The School Bus Pass – The Key Reason Why There Are A Lot Of Arguments Because Of Them

A week ago I had written about how much money it was plausible to save if you take public transportation. After that, I have became aware that there are a quite a few varying selections for student bus passes throughout the country. The example I used of the pass in Winnipeg ended up being close to average, so that’s fine as far as the comparison went; however, shortly after considering the various options across Canada I thought it may be useful to note the differences.

Probably the most controversial part of student bus passes in Canada is the potential of a majority of students on some campuses to make the passes mandatory. Universities just like the University of Ottawa, the University of Victoria, Saint Mary’s University, and the University of Western Ontario have held student referendums where students elected to include bus passes as part of their all around tuition and student user fees. At Ottawa this led to a law suit by nine students against the University felt discriminated against.

Naturally this dilemma has some positives and drawbacks. The extremely low cost of public transportation for people who use it is an unquestionable incentive. For those campuses the rate was lowered to about a hundred dollars flat for the year! This is likely because of the larger volume of sales. The fact that students are pressured to get passes would also assist the overall usage rates. This has wonderful spin-off environmental effects, together with the previously mentioned financial ones.

Personally, the disadvantages are a lot more prevalent to me. During my time at the University of Manitoba there was a referendum on whether to put together a mandatory package for public transportation to be supported by all students. I quite simply can’t get past the fact that it should not be considered fair for a slight majority of students to trample the legal rights of a huge minority and take money out of their wallets to subsidize their preferred form of transportation. If I remember correctly, there was already a percentage of the money used from parking service fees to help offset student bus pass costs. This is still a hard sell for me despite the environmental benefits. Needless to say as a vehicle owner I am definitely bias.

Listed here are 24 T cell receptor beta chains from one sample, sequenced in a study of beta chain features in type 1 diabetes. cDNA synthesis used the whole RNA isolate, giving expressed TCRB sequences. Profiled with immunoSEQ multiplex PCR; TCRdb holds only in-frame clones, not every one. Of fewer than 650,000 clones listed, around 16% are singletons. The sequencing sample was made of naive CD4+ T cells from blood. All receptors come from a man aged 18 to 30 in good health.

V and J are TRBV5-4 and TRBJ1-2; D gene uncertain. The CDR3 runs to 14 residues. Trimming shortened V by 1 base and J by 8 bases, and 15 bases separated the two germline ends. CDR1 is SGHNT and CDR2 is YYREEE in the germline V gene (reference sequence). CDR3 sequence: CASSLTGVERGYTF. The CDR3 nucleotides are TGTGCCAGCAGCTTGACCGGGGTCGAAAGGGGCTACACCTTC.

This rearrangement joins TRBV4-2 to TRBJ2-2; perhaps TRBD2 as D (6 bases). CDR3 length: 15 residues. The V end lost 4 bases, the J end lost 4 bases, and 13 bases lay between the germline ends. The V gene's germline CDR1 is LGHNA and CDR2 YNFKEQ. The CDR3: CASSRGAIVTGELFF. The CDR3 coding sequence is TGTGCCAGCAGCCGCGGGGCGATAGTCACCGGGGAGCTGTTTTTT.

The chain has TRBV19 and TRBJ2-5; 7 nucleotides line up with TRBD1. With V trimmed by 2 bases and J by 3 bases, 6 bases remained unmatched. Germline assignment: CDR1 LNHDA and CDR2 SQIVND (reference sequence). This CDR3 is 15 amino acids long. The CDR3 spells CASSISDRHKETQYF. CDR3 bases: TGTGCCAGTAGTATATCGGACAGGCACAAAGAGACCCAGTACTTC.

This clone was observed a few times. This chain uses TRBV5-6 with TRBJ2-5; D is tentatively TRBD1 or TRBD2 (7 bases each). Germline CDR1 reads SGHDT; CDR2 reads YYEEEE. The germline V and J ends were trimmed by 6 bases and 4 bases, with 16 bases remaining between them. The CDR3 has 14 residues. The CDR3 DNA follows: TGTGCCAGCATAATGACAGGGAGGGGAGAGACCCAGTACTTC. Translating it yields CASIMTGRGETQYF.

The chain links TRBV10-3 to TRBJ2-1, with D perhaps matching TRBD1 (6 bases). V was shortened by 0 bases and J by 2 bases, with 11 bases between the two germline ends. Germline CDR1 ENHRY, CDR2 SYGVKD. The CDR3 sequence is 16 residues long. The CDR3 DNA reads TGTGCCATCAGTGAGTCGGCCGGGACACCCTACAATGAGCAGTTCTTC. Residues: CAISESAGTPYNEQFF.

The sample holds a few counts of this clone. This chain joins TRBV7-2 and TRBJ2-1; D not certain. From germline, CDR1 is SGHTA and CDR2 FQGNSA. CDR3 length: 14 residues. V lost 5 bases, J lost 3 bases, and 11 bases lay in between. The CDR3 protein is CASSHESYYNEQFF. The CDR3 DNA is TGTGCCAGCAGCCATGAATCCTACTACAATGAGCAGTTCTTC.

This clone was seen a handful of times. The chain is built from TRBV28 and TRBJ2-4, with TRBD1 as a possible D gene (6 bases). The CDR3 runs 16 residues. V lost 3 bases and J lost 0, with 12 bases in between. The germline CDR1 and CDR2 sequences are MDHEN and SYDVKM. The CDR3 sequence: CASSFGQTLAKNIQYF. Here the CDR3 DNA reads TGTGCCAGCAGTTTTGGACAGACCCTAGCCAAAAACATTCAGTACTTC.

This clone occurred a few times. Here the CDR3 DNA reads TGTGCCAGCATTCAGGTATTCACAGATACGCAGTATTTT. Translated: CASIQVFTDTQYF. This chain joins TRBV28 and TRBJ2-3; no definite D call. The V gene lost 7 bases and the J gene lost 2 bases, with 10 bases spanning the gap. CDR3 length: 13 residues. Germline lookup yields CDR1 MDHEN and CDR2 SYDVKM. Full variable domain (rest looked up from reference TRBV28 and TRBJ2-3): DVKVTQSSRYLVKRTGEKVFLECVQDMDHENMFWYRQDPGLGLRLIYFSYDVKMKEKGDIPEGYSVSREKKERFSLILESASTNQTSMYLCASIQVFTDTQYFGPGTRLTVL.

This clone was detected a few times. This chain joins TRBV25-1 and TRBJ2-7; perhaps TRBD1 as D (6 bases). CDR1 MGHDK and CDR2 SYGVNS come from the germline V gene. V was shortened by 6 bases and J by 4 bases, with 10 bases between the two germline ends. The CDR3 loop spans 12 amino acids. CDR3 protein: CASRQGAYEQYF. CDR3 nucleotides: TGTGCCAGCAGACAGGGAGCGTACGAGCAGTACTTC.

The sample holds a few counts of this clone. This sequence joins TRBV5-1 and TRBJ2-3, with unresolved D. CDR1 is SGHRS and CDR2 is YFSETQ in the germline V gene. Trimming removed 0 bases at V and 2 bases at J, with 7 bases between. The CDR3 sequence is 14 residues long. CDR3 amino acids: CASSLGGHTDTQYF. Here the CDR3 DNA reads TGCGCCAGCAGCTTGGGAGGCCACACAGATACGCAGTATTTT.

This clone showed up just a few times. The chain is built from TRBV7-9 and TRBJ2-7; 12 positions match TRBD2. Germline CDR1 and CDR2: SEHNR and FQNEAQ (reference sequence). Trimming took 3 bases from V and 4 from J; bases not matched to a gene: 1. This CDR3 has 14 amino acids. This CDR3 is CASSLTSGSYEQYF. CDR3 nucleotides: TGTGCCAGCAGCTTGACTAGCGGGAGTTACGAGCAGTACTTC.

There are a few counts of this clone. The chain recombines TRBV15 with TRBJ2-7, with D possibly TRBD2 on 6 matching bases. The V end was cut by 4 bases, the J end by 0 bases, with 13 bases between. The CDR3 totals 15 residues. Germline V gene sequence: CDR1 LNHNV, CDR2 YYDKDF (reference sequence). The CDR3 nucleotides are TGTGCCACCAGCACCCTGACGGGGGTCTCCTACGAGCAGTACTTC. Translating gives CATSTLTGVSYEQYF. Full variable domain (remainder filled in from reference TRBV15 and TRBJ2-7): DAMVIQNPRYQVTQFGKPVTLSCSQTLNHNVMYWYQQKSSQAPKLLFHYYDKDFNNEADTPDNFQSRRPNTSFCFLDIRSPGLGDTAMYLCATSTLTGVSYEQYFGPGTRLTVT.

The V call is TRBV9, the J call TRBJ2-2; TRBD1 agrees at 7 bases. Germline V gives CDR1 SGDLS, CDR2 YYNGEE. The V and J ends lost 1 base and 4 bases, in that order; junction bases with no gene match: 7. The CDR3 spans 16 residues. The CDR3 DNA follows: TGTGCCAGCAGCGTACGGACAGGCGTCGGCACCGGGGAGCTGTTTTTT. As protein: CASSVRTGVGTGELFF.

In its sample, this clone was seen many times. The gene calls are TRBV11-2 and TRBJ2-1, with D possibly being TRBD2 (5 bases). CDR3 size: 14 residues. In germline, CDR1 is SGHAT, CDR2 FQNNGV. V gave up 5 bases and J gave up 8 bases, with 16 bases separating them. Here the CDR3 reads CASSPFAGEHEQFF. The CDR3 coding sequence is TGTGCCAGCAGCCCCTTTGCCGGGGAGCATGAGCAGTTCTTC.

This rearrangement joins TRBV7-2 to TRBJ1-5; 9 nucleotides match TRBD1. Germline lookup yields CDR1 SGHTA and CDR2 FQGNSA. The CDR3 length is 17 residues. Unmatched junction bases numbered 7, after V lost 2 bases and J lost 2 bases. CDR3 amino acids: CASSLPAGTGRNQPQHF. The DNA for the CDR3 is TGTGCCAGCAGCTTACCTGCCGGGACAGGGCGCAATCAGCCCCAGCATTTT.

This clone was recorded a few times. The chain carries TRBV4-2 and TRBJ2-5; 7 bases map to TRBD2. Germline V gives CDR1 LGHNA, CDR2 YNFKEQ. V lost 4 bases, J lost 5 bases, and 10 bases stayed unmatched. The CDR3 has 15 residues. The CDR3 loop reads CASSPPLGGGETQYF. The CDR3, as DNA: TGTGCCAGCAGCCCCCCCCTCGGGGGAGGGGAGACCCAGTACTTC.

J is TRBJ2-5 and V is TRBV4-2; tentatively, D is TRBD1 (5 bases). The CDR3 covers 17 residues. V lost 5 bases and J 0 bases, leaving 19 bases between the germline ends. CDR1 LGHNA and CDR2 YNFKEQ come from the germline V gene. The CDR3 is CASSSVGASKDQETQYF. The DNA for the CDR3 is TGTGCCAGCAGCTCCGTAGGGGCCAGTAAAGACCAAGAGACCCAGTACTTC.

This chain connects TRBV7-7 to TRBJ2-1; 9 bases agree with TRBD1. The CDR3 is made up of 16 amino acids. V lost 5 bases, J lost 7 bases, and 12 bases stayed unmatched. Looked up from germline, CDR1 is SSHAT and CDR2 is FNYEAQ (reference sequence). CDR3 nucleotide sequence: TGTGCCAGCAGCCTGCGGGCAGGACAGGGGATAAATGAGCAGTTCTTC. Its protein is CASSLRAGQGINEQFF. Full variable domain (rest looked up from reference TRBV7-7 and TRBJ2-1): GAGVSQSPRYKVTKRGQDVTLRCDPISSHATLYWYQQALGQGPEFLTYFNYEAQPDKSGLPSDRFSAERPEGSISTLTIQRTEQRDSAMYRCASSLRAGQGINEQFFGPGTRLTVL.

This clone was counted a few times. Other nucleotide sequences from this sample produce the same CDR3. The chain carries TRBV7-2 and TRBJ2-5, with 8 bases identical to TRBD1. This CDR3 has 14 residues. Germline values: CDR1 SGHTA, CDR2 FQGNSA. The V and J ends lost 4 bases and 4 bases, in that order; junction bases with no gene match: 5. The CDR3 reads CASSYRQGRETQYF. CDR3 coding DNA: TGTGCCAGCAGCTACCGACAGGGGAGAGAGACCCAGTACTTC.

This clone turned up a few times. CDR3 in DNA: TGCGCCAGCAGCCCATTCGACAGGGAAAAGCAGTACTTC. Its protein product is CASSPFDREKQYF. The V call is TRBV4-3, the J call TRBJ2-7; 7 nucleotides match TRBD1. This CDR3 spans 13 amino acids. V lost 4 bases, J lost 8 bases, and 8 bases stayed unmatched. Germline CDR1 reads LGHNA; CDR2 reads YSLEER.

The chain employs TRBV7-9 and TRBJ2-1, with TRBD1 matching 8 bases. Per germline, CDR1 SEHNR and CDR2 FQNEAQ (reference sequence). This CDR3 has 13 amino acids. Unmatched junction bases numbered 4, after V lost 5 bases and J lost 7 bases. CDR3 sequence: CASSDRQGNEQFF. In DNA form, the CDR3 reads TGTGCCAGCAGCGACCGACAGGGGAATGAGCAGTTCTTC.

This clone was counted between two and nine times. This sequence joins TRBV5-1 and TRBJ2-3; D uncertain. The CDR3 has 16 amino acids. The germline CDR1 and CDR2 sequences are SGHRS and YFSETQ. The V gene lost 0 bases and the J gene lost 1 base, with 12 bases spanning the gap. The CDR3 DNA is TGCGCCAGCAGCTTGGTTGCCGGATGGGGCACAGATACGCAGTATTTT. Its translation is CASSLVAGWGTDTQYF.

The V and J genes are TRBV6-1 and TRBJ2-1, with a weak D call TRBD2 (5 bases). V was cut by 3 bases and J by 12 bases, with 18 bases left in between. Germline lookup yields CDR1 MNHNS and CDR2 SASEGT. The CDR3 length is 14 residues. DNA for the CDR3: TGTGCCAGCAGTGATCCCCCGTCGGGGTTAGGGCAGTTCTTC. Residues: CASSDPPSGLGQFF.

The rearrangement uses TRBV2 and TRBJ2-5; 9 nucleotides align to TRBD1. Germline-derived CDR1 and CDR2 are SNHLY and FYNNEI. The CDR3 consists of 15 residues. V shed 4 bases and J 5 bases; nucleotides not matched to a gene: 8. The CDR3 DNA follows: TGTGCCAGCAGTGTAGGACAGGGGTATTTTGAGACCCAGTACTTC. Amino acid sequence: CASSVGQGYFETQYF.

My personal distaste for particular aspects of public transportation is most likely a result of the Winnipeg pubic transit system. No matter how much money I was saving I couldn’t justify the steady waste of time. The schedules were hardly ever correct, the constant disrespect of passengers, and the horrible weather aspect of life in Winnipeg, was enough to encourage me to get my own car.

However, if I had went to school in British Columbia I might have a very different view of student bus passes. After a remark from a local with regards to her public transportation experience, I checked out the Vancouver area alternatives. I was blown away by the good bargain they got and the fact it was not subsidized by other students (this means it doesn’t penalize the students that walk, bike, or drive to school). The U-Pass (universal pass) is readily availablefor sale to post-secondary students for the low price of $30 each month. The really good part of the deal is that this doesn’t solely cover the bus, but the Seabus and SkyTrain services as well! With such a comprehensive variety of options I would assume there is a great deal of success with the program presently there.

In comparison, Winnipeg charges over $70 per month for its sloppy patchwork of buses. Other monthly public transportation rates for students consist of $89 for a metro pass in Toronto, $41 in Montreal for a combined metro and bus pass, $71 for a student bus pass in Saskatoon, and Calgary didn’t even have a student rate from the information I have been able to see on their site. The general adult rate there for a monthly bus pass is $90.

One other thing people (not just students) who use bus passes should be advised of is the non-refundable tax credit available. For the majority of people you can get a pretty good idea of how much money you should get back on your taxes by multiplying the annual fee of your bus passes by .15 (15%). This is a wonderful little reward incentive for people who are already financially and environmentally mindful enough to use public transportation.

Getting a student bus pass is a common approach to saving money when attending school. Student public transportation is vital to any university planning to make a subsidised service to their students.

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